WSU spring semester election fills all 12 seats for first time

Gabe Miller

Williams Student Union meets weekly in The People’s Office, which is on the second floor of Paresky Center. (Samuel Riley/The Williams Record)

For the first time in its five-semester-long history, the Williams Student Union (WSU) has filled all 12 — three of each class year — of its seats following the elections for the Spring 2022 term. The elected representatives for the upcoming term are Argenis Herrera ’22, Aidan Lloyd-Tucker ’22, Kevin Yang ’22, Manny Copeland ’23, Caitlin Han ’23, Yunjin Park ’23, Samir Ahmed ’24, Gwyn Chilcoat ’24, Jay Kim ’24, Quinn Casey ’25, Shoshie Hemley ’25, and Bobby Verhey ’25.

WSU formed after the 2020 dissolution of the College Council (CC) with the implementation of the College’s “Three Pillars” student government system composed of WSU, Facilitators for Accessing Student Taxes (FAST), and The Advisory Board for Lobbying and Elections (TABLE). Before its dissolution, CC came under scrutiny for its failure to serve marginalized communities, particularly its controversial handling of funding requests for Black Previews programming in 2019. The Three Pillars were created to improve student government at the College, and central to the initiative was WSU, which differentiates itself from CC by having a non-hierarchical structure and a lack of formal powers. According to its constitution, its role is only to advocate for students and liaise with the administration, and each member has an equal role.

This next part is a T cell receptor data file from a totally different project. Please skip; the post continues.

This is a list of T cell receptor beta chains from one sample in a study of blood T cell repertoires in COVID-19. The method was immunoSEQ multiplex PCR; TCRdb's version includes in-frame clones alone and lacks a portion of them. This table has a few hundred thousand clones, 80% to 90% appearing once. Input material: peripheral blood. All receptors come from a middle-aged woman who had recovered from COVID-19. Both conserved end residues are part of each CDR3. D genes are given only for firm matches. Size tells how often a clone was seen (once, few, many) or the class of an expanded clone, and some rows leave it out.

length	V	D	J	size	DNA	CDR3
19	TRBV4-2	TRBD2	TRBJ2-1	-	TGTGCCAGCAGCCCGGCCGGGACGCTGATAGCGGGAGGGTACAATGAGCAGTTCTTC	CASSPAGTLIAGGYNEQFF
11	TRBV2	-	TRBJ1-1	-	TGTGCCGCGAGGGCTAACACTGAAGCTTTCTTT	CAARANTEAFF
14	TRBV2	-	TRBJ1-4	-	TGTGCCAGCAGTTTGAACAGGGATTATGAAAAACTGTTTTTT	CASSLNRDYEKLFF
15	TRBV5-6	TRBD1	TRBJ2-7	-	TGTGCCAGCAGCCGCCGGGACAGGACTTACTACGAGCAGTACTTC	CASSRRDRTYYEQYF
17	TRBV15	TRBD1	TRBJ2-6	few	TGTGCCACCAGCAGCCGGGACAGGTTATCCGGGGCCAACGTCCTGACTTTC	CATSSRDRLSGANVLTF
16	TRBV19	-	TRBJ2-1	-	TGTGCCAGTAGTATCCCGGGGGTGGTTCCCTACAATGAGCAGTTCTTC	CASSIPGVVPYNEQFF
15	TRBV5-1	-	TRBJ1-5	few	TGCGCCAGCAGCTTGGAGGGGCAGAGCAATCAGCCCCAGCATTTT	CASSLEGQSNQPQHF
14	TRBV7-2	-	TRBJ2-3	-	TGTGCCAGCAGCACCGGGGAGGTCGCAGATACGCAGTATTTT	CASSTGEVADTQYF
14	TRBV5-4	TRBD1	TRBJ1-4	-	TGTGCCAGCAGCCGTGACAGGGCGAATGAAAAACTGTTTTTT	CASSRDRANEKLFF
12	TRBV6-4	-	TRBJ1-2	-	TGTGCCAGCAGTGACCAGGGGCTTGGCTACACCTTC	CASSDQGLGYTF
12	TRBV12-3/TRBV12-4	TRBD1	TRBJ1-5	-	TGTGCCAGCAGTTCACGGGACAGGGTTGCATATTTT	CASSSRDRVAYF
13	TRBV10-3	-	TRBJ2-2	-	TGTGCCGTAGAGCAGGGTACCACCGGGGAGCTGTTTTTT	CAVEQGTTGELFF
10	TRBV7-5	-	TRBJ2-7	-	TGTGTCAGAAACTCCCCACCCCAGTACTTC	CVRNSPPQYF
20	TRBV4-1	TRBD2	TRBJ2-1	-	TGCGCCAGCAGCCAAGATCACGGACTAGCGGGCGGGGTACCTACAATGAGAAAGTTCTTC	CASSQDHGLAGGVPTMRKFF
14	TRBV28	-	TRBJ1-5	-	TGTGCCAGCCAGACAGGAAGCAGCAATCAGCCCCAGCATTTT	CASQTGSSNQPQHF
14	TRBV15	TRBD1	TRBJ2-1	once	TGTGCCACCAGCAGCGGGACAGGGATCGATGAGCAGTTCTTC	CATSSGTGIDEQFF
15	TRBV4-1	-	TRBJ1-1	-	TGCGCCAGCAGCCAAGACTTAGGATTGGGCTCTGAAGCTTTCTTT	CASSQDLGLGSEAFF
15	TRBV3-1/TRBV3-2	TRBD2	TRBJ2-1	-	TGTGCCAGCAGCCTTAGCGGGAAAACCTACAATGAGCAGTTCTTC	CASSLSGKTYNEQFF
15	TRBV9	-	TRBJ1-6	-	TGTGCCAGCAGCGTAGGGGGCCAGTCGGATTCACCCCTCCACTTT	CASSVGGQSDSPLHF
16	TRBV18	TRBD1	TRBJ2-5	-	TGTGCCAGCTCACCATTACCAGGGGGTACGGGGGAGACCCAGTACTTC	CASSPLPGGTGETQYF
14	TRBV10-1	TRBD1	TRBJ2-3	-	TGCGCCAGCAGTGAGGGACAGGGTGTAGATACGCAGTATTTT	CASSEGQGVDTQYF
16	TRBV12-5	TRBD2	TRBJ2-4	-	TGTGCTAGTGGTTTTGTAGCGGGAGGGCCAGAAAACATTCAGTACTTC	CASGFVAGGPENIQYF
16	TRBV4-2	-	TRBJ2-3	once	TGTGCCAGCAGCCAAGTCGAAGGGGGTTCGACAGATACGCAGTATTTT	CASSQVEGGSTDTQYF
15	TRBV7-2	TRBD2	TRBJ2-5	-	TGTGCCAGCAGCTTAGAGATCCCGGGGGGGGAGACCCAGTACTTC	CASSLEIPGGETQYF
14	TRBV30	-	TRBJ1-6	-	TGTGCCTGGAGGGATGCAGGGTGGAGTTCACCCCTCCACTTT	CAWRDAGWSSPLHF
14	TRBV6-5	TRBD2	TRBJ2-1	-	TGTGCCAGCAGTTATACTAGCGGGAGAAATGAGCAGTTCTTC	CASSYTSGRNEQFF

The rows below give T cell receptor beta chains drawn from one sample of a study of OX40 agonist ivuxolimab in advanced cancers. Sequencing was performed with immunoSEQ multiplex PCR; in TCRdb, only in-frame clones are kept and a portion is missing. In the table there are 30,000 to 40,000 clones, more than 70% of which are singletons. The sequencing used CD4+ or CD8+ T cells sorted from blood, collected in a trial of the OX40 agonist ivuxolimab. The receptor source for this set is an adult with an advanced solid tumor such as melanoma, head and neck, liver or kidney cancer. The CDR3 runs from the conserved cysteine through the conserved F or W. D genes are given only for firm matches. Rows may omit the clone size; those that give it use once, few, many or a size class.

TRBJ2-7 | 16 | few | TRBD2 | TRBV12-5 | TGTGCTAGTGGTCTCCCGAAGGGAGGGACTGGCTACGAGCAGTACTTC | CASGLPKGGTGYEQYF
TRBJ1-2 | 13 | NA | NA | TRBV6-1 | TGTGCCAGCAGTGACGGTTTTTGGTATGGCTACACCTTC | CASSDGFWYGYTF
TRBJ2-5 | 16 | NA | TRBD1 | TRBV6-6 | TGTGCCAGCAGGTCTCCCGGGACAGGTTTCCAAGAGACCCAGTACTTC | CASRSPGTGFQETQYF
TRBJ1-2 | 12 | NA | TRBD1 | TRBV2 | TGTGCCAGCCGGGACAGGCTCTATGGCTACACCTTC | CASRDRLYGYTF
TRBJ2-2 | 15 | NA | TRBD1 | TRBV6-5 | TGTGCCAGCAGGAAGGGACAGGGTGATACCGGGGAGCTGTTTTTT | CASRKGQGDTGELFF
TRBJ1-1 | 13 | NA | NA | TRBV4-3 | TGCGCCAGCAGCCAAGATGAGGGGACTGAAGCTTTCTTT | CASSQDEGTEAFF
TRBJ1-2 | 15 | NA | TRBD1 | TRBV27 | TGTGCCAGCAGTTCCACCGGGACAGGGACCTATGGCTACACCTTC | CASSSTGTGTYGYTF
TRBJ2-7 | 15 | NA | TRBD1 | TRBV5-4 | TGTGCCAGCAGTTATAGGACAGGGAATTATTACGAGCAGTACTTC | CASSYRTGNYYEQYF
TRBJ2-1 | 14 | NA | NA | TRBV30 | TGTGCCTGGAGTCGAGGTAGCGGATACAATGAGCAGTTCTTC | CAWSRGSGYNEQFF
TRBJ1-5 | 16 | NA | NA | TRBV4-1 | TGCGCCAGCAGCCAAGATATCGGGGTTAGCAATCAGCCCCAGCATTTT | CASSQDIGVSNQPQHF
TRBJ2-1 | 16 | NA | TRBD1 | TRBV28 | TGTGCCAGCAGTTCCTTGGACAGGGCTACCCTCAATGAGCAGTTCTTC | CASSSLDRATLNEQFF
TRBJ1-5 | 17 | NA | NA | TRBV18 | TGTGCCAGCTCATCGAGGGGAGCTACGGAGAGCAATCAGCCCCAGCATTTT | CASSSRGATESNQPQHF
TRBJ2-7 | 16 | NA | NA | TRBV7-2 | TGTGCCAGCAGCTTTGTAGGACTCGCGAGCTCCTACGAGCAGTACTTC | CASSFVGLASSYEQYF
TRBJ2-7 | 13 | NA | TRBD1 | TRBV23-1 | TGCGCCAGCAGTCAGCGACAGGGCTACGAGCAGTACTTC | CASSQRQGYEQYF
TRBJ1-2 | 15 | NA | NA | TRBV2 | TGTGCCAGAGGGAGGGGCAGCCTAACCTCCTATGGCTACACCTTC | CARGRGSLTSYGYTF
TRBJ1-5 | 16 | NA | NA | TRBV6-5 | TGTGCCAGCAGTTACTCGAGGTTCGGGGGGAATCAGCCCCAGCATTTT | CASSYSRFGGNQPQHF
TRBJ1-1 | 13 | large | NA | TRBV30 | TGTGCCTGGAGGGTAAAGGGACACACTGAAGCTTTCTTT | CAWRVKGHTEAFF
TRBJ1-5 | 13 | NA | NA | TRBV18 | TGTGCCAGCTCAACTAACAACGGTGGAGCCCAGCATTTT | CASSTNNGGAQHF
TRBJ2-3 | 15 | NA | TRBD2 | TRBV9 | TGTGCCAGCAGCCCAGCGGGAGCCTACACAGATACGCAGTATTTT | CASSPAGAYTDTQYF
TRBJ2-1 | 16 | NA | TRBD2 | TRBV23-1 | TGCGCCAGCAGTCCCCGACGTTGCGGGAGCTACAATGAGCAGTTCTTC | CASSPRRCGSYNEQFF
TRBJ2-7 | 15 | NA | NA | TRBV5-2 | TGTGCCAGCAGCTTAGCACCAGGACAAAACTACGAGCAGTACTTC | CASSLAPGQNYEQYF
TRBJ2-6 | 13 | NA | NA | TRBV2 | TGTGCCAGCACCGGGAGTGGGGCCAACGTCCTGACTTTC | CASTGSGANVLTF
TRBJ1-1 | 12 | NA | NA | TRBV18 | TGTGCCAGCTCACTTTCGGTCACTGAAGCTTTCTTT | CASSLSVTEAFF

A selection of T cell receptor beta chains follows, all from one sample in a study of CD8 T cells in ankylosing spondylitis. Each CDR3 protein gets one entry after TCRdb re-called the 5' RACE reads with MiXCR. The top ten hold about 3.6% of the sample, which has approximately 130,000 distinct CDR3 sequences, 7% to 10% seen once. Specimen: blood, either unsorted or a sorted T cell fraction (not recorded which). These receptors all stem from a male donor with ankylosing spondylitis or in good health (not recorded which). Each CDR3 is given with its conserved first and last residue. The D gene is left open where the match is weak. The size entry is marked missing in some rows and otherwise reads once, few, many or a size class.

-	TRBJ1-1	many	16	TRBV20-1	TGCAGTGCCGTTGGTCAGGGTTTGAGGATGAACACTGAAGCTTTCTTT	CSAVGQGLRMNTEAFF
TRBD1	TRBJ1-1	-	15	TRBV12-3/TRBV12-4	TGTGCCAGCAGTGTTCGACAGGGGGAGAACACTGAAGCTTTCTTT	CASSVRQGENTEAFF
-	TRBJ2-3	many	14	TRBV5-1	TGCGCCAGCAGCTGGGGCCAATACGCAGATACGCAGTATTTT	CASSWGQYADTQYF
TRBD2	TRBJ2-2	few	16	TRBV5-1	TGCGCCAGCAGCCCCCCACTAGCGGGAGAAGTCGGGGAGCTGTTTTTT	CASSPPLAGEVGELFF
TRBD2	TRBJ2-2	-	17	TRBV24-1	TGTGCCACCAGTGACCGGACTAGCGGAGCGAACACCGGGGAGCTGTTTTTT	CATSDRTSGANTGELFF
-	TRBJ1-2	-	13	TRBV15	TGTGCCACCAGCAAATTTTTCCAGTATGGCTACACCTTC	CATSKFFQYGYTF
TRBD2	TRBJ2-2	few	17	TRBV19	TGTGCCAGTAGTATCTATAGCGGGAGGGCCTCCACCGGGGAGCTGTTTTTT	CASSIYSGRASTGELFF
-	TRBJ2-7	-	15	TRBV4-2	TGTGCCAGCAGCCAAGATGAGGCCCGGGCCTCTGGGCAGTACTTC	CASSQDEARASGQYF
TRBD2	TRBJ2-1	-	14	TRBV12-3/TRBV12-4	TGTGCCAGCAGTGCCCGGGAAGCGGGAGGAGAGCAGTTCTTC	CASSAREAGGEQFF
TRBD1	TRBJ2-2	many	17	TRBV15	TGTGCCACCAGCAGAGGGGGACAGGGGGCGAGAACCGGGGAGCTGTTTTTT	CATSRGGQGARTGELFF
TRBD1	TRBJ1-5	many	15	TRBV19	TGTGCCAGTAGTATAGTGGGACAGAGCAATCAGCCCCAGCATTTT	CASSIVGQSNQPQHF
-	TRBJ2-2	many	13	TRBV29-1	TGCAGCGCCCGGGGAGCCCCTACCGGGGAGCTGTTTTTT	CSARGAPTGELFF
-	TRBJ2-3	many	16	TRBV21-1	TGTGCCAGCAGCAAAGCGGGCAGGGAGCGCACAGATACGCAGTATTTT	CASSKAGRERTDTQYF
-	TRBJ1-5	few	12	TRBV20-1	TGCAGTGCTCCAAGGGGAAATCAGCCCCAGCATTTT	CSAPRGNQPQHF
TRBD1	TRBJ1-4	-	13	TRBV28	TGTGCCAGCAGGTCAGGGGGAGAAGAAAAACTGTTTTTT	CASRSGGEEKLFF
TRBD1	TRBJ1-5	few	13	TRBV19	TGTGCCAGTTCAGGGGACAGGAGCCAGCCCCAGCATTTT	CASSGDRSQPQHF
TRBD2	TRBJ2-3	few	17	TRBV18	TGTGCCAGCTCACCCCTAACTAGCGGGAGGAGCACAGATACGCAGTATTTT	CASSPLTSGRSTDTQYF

Despite concerns about student apathy towards student government at the College, this semester’s election reflects broader engagement with WSU than ever before, as enough students ran to fill all of its seats. “In the aftermath of the pandemic, WSU was effectively a three-person task force with no tangible connection to the student body or campus administration,” Herrera, who was the only member of the senior class to run for and serve on WSU in the last election cycle, wrote in an email to the Record. “Little by little we’ve been able to expand, gain legitimacy, and establish strong connections with the different departments and groups across campus. Now, we are at 12 members for the first time!”

Elections for WSU this semester had a 27.7 percent voter turnout rate across the student body. Representatives for all classes but the first-year class ran unopposed. Unlike previous WSU elections, WSU did not release raw election data.